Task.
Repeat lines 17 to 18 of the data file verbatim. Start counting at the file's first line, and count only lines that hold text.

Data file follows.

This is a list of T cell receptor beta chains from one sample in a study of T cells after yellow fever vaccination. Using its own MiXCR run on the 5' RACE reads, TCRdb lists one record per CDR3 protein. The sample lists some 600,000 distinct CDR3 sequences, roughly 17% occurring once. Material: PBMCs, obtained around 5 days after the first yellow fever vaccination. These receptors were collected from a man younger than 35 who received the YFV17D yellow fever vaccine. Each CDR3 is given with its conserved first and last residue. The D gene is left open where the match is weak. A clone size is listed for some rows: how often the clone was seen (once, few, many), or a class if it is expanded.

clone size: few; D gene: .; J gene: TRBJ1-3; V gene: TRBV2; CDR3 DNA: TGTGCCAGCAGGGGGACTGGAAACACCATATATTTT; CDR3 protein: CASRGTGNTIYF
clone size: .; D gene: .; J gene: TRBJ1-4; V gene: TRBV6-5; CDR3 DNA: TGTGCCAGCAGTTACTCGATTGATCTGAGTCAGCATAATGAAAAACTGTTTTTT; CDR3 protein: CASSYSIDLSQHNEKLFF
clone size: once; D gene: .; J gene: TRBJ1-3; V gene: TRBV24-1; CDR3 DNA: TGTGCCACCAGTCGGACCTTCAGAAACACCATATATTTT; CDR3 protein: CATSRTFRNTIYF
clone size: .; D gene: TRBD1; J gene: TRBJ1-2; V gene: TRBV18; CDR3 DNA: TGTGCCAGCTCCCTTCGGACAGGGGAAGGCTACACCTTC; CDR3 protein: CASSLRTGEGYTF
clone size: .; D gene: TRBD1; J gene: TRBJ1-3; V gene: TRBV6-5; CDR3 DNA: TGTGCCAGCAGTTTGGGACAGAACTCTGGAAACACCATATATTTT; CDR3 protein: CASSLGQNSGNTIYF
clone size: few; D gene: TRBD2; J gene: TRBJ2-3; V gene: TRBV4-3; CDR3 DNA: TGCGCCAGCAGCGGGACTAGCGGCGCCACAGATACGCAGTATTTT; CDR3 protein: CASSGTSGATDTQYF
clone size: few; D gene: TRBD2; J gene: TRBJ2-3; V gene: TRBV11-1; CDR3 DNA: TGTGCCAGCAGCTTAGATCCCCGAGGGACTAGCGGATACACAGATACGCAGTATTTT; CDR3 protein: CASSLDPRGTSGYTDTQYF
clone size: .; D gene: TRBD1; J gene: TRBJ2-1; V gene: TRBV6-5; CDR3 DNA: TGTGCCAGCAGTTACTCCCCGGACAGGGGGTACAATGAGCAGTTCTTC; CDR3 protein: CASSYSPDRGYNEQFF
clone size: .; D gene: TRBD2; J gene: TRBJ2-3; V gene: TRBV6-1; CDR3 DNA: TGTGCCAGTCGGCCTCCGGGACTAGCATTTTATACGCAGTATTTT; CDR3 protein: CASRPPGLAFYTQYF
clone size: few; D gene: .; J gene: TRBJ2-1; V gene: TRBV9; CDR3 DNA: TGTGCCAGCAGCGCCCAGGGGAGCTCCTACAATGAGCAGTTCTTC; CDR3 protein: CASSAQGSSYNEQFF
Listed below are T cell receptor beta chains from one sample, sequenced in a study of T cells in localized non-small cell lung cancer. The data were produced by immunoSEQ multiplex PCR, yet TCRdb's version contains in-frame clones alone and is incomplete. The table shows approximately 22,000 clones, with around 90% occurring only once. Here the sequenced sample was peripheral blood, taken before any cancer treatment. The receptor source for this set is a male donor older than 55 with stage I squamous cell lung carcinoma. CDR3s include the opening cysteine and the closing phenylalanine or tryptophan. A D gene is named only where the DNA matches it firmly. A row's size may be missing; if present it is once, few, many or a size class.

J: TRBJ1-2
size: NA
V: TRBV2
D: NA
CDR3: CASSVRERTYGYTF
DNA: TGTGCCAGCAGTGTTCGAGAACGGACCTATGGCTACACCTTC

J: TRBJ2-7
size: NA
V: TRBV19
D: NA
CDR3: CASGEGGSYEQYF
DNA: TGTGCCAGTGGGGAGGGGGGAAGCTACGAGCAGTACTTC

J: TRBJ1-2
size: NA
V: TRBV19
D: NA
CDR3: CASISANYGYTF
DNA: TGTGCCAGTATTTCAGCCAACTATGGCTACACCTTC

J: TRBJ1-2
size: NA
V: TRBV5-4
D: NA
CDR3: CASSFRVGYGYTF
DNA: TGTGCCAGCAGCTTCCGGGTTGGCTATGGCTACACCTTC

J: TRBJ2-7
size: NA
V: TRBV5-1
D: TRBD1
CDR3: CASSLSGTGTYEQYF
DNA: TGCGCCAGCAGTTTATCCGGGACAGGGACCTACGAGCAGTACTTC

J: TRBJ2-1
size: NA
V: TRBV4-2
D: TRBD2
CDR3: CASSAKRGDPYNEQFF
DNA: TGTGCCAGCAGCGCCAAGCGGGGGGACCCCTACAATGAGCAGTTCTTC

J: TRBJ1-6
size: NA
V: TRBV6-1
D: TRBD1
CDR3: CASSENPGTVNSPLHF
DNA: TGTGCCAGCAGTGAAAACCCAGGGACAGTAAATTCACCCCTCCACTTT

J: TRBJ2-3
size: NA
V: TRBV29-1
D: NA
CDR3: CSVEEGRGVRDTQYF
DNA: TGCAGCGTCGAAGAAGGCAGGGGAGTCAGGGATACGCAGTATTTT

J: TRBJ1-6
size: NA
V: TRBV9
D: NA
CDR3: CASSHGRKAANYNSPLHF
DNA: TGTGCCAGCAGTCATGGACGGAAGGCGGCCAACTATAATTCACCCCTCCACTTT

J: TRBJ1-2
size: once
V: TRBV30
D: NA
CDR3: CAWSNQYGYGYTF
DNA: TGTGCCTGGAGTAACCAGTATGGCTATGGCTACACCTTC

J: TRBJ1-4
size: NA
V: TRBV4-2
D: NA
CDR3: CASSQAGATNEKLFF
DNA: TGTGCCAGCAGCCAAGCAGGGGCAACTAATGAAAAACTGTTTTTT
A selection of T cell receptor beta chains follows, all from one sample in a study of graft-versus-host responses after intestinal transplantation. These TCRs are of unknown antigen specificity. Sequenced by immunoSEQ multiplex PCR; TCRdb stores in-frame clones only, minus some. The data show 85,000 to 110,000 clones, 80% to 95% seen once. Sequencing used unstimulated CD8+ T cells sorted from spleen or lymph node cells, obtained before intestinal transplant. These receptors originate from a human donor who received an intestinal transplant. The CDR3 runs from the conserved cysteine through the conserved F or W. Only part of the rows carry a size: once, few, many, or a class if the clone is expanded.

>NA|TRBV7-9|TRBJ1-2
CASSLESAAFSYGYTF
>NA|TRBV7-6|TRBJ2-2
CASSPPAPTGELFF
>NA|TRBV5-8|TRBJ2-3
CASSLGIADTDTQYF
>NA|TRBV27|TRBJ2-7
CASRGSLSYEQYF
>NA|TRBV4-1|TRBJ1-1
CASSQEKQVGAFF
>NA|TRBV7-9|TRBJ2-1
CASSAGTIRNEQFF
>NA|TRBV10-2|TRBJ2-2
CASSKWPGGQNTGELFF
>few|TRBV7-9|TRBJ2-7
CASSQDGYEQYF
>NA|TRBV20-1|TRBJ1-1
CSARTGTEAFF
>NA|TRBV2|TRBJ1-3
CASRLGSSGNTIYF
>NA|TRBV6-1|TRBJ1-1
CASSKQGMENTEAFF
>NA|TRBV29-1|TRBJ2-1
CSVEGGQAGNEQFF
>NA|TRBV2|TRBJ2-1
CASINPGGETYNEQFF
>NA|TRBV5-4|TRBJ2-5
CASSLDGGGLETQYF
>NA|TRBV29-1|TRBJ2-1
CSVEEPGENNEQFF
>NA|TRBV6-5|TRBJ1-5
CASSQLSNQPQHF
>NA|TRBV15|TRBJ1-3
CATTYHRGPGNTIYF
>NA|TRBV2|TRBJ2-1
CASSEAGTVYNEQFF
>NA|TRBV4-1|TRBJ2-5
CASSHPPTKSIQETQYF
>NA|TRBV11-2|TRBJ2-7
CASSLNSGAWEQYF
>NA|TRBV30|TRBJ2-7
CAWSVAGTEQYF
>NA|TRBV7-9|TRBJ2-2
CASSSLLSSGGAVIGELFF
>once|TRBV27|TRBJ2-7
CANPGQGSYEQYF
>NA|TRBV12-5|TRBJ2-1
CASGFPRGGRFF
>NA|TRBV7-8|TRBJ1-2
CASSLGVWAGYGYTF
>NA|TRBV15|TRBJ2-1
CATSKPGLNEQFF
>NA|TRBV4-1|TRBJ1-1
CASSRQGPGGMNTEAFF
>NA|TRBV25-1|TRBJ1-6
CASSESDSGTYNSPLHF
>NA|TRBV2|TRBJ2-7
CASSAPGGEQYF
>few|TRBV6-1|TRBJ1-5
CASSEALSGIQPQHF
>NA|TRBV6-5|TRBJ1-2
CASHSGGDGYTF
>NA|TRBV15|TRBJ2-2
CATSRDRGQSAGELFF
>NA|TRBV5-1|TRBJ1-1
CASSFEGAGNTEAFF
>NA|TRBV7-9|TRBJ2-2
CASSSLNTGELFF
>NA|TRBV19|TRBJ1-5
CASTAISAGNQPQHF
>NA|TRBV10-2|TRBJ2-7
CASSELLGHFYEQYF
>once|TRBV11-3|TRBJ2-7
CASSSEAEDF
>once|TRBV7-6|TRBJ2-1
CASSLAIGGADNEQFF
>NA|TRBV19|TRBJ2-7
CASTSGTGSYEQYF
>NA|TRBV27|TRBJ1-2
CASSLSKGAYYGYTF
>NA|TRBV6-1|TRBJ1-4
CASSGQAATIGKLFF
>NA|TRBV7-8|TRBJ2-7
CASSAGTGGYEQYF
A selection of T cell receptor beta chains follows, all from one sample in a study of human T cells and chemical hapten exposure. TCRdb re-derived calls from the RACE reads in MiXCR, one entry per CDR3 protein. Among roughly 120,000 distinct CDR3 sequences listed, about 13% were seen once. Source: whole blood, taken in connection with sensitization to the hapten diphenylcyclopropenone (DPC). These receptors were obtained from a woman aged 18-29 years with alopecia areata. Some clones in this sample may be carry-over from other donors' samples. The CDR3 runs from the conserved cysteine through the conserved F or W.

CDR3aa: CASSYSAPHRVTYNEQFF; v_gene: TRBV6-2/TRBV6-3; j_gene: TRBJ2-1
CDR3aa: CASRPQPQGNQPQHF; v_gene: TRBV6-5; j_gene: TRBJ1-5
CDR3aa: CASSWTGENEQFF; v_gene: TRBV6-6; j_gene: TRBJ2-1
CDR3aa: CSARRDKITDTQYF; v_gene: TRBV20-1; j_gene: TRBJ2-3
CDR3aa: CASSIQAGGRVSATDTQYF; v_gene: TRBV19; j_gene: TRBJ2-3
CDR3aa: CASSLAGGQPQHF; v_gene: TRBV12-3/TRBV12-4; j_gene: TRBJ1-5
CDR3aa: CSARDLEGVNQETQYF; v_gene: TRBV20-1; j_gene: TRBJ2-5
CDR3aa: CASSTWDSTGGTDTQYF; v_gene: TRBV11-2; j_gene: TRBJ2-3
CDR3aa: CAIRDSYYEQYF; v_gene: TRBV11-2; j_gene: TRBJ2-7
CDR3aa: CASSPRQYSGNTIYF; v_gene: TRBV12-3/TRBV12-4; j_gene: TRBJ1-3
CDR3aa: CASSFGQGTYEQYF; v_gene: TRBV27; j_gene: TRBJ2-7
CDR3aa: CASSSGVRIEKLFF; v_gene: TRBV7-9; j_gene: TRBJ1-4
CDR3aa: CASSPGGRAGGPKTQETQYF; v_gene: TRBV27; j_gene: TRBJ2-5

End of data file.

CDR3: CASSVRERTYGYTF
DNA: TGTGCCAGCAGTGTTCGAGAACGGACCTATGGCTACACCTTC